Some station groups want a field camera to be able to switch from HD to 4K. Others put a high priority on IP connectivity, workflow integration or weight (low) and size (small). And some want a little bit of everything.
WRAL Raleigh, N.C., photographer Edward Wilson was sitting in the newsroom at about 3:30 p.m. one day in mid-November when the assignment desk told him to get to the scene of a shooting on Capital Boulevard in North Raleigh.
Wilson, a veteran shooter with 24 years of experience at WRAL, recalls that he grabbed his gear and dashed out the door. However, when he got to the scene and began setting up, he realized he had left behind his Sony NEX digital still camera, which he uses to shoot photos for WRAL.com.
“These days, we do everything from setting up the microwave shot to shooting the story for air and stills for the station’s website,” Wilson says. “I wish I didn’t have to worry about taking a still camera and my ENG camera into the field and fumbling around with two separate cameras.”
Pete Sockett, director of engineering and operations at WRAL, is sympathetic. “We want to be able to click a button [on our ENG cameras] and get a still image — not at 1920 x 1080, not at 4K, but at 18 megapixels like the DSLRs — and have that picture automatically end up back at the newsroom for our Web guys to put up.”
The ability to readily switch from HD video to stills is just one of the features some TV news organizations would like the next generation of ENG camcorders to provide. The problem for vendors is that other news pros have other ideas of what’s important to have in future gear.
Some want to be able to switch from HD to 4K. Others put a high priority on IP connectivity, workflow integration or weight (low) and size (small). And some want a little bit of everything.
“We are really trying to step back and ask, ‘What does a newsgathering camera need to be?’ ” says Michael Koetter, SVP of media technology and development, Turner Broadcasting System.
Koetter would like to see a camcorder that allows his shooters to switch between HD and 4K. “A lot of times we take two cameras with us,” he says. “One camera is for regular ENG. We use it to do our live shots, and then we switch to a large-format cinema camera, which we call ‘cinema news gathering.’ With that camera, we are doing documentary long-form work. We would really rather not have to carry two cameras.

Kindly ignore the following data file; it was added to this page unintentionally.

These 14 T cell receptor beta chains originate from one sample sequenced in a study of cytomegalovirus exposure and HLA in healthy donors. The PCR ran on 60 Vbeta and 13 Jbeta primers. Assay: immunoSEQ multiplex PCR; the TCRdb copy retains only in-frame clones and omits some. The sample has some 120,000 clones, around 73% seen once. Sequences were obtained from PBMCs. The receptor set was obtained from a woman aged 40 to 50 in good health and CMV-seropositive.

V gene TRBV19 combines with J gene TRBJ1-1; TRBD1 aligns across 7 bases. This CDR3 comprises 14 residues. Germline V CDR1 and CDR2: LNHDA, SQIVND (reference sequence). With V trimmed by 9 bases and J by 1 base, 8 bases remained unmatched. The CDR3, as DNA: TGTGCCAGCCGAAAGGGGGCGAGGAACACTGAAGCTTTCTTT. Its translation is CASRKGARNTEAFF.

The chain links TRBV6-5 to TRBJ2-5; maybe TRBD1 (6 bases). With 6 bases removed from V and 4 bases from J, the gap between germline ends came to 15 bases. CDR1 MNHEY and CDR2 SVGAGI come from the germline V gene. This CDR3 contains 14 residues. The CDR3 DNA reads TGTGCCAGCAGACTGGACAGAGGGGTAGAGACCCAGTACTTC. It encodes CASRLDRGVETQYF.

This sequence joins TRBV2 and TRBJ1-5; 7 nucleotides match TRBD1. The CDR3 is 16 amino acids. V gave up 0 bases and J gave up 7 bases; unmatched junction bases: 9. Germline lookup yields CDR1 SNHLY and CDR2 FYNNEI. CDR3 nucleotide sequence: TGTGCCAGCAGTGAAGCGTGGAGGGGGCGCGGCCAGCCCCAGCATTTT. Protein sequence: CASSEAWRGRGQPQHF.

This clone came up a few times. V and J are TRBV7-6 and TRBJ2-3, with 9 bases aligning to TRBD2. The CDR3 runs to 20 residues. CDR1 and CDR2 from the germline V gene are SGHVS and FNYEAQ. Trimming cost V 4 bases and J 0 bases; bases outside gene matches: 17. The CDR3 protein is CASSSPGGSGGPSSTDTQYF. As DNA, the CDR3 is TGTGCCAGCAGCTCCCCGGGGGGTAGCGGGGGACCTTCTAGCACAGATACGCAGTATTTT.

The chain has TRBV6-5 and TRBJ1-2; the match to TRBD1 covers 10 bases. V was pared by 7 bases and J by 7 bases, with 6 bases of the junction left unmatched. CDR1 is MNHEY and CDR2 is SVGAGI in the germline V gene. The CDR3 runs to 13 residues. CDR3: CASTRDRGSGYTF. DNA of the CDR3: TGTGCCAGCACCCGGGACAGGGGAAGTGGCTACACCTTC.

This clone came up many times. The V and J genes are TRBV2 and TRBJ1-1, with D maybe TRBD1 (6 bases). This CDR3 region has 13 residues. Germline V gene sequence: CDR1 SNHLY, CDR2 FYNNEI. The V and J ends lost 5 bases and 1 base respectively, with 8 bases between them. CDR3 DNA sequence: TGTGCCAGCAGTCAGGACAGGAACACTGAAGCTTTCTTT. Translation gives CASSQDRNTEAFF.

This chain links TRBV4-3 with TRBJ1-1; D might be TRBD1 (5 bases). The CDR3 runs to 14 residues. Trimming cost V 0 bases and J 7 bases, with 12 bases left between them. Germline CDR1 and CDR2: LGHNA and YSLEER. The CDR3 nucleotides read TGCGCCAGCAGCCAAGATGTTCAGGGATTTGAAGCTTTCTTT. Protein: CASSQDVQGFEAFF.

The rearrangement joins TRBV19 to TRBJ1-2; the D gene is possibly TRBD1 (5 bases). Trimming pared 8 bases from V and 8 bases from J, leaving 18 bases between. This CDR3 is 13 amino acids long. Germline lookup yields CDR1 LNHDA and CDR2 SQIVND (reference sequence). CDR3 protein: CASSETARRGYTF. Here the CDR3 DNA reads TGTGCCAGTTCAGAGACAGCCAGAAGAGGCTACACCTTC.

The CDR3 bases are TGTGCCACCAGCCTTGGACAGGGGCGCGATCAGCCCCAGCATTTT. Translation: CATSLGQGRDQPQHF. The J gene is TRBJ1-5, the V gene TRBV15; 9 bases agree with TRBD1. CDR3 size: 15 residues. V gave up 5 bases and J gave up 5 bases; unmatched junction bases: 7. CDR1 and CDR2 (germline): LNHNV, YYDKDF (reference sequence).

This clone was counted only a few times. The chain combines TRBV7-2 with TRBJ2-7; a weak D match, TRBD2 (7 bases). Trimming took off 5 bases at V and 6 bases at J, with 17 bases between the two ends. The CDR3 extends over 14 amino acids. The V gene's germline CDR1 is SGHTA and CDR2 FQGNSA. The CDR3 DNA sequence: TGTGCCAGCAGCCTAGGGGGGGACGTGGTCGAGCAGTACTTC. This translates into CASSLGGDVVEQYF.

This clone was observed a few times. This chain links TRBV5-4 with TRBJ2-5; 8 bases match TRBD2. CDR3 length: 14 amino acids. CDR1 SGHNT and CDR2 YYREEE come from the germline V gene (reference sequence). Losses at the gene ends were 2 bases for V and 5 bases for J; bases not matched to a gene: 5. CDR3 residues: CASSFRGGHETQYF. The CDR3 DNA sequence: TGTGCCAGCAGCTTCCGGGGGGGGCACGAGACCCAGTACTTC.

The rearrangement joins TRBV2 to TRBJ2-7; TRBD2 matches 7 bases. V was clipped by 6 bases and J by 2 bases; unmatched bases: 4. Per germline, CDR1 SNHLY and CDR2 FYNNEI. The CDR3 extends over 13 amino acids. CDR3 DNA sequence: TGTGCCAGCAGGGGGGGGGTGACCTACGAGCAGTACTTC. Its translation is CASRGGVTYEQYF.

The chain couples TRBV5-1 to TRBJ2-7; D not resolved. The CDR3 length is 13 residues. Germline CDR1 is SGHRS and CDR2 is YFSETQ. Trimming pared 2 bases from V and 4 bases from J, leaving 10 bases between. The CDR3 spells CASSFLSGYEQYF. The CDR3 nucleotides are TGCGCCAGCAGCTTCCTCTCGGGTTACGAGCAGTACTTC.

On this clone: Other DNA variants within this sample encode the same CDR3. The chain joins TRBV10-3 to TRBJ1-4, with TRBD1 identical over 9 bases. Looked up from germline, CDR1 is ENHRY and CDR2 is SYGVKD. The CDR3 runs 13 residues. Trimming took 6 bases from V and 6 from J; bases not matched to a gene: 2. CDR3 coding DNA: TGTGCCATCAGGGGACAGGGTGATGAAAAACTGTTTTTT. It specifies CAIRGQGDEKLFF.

“If we were to consolidate that to one camera, we would be in this hybrid world where we could still do the run-and-gun, bread-and-butter newsgathering, but then be able to switch the camera to cinema mode,” he says.
Designers of future ENG cameras should take into account the demands broadcasters are putting on the people they send into the field, says Blake Russell, Nexstar Broadcasting Group SVP of station operations.
Greater reliance on multimedia journalists — the one-person crews that do everything from report and shoot to edit and contribute in the field — should lead to the development of camcorders that are smaller and lighter, he says.
“You’ve got more females in the industry right now who are shooting their own stories, and the only way they can do that is to have a much lighter weight form factor of a camera,” Russell says.
“I have people tell me all of the time, regarding multimedia journalists, ‘I’ve got these people on staff, and it is very, very difficult for them to get the bigger cameras and go out and do what they do.’ ”
To WRAL’s Sockett, the proliferation of multimedia journalists means the need for simplicity in camera setup and shooting.
“Give me an Android or iOS app for instance, that lets me control my camera when I am standing in front of it,” Sockett says.
An app for a tablet that gives a reporter a look at what the camera is shooting and allows on-the-fly adjustments for focus and framing would make things quite a bit easier for multimedia journalists, Sockett says.